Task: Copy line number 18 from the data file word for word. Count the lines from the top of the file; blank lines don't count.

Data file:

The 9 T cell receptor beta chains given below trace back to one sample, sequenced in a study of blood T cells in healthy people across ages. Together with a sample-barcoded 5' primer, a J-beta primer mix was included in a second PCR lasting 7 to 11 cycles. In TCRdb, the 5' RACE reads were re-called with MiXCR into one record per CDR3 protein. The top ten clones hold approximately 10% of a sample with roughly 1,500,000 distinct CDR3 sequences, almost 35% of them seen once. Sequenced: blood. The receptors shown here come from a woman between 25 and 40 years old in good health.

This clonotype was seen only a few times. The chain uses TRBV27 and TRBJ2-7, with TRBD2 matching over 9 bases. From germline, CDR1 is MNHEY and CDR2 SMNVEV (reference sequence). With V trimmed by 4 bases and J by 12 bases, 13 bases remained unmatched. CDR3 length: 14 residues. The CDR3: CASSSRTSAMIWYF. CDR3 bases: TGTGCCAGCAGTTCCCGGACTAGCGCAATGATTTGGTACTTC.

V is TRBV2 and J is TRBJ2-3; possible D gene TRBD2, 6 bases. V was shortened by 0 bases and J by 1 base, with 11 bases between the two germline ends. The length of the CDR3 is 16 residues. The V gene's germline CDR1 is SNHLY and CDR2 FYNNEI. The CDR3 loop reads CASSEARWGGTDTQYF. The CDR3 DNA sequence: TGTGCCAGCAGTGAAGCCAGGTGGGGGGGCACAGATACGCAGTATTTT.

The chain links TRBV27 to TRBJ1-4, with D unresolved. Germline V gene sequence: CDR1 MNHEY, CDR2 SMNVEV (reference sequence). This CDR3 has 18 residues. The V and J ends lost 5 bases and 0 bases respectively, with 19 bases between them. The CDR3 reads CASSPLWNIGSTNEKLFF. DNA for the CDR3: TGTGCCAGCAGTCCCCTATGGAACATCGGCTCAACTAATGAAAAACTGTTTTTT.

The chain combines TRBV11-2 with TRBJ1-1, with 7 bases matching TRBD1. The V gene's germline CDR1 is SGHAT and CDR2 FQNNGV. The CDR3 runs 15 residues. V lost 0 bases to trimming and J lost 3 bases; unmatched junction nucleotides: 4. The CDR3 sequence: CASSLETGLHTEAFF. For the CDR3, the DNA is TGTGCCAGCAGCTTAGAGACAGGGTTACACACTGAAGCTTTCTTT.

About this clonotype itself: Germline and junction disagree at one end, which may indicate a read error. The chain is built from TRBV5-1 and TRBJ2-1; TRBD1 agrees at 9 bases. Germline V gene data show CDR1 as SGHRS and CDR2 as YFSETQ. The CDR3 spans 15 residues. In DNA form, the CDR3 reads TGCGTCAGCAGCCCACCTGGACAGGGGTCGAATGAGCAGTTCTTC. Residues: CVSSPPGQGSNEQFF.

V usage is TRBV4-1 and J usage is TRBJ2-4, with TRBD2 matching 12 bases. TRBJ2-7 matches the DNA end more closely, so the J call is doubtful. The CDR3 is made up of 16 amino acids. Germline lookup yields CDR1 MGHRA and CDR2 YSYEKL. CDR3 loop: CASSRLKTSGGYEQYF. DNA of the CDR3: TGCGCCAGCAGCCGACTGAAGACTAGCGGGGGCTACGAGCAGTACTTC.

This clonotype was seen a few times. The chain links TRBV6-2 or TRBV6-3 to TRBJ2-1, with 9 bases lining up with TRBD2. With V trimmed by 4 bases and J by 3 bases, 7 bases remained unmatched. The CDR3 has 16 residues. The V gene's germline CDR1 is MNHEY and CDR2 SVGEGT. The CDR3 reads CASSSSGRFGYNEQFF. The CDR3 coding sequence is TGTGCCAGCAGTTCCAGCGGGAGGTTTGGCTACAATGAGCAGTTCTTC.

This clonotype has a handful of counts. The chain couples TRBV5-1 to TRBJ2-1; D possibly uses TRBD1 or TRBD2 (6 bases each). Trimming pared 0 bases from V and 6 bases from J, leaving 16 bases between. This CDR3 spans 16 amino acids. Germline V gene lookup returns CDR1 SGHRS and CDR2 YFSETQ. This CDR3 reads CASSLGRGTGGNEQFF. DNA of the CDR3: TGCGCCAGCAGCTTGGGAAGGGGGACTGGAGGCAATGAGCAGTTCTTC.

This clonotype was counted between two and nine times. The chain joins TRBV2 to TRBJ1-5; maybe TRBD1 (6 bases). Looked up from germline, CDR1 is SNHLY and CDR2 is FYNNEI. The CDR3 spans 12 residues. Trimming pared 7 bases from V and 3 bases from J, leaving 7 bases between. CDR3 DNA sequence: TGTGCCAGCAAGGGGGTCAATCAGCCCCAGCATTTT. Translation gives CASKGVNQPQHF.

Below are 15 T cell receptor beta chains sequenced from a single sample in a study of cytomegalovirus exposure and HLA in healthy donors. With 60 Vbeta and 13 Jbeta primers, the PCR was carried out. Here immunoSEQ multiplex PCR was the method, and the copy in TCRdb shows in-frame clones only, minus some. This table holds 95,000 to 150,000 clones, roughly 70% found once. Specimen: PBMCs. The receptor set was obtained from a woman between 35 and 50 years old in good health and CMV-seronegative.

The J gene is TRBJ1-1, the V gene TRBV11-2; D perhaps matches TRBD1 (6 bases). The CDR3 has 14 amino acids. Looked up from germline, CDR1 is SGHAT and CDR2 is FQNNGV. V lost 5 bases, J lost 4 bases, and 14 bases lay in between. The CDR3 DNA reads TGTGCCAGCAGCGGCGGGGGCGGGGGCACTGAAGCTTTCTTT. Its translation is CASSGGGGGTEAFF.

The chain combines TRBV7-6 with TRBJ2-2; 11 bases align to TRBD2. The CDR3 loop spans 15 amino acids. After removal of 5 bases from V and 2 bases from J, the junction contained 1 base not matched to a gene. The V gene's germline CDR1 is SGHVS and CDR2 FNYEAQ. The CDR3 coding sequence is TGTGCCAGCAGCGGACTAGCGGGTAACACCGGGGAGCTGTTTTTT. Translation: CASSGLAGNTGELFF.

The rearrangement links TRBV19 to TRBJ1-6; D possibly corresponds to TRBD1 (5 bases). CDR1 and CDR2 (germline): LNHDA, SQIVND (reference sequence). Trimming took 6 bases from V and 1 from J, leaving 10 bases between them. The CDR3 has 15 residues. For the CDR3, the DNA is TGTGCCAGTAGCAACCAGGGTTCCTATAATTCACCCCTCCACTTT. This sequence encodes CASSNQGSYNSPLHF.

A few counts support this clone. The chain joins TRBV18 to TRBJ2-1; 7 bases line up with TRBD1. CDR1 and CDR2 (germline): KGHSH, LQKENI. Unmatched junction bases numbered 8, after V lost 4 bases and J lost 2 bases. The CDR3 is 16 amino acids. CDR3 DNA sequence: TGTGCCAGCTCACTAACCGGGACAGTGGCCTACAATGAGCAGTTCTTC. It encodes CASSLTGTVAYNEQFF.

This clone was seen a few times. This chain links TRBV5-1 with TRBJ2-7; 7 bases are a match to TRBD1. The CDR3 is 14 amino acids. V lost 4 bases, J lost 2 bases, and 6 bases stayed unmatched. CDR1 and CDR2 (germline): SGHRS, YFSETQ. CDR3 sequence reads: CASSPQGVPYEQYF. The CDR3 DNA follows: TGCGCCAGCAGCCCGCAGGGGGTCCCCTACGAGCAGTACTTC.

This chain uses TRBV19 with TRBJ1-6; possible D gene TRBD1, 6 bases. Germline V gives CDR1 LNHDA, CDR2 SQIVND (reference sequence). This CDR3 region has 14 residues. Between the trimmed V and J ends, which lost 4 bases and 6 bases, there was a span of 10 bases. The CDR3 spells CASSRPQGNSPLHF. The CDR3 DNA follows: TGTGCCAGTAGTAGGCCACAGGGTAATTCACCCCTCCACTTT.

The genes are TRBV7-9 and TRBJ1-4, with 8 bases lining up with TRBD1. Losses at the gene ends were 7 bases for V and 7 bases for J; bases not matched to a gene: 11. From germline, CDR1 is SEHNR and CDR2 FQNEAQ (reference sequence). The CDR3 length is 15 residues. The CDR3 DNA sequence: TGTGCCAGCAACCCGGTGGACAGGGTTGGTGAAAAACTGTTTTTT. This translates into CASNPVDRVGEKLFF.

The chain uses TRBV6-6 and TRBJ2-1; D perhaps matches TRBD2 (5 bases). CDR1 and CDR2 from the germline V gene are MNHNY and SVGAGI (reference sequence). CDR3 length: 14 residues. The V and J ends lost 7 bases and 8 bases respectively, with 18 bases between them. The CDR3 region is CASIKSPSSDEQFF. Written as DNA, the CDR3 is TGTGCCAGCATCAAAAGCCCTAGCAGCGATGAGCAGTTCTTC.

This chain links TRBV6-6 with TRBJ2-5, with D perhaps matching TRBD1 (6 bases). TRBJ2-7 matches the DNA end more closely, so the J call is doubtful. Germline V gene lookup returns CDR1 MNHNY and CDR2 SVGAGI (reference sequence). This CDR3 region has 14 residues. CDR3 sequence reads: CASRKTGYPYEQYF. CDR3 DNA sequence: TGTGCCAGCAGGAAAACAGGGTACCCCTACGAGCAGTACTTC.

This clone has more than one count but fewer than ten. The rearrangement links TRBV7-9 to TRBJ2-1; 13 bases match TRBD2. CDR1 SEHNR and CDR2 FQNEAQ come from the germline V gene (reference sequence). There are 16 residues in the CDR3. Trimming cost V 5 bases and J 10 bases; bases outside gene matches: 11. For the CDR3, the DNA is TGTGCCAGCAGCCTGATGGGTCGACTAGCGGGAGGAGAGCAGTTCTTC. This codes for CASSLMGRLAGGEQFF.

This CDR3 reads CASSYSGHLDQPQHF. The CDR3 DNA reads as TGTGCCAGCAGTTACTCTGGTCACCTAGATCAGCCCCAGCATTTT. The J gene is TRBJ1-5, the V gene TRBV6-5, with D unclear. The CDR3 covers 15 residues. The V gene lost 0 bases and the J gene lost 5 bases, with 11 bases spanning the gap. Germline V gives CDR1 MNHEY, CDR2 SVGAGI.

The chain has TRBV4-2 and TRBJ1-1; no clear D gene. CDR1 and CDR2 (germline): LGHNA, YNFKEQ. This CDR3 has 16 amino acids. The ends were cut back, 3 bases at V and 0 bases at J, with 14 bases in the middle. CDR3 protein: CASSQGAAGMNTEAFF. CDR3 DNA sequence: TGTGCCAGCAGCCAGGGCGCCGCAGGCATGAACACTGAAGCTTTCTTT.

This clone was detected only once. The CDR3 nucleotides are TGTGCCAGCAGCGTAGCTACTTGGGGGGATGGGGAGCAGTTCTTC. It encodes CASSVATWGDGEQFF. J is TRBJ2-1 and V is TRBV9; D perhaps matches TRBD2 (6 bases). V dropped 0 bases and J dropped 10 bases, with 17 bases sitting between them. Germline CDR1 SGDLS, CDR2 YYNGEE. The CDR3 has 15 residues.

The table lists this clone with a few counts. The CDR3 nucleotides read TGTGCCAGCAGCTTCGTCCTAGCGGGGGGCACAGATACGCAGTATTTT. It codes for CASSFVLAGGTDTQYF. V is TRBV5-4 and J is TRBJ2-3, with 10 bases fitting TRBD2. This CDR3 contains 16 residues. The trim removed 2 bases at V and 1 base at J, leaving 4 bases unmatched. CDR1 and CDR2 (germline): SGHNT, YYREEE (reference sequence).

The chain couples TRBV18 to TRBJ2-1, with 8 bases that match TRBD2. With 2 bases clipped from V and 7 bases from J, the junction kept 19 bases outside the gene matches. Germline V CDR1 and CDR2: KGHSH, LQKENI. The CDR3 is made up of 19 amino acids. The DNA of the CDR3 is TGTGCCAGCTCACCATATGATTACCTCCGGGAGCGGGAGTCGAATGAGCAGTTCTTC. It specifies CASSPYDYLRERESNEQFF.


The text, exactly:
The genes are TRBV7-9 and TRBJ1-4, with 8 bases lining up with TRBD1. Losses at the gene ends were 7 bases for V and 7 bases for J; bases not matched to a gene: 11. From germline, CDR1 is SEHNR and CDR2 FQNEAQ (reference sequence). The CDR3 length is 15 residues. The CDR3 DNA sequence: TGTGCCAGCAACCCGGTGGACAGGGTTGGTGAAAAACTGTTTTTT. This translates into CASNPVDRVGEKLFF.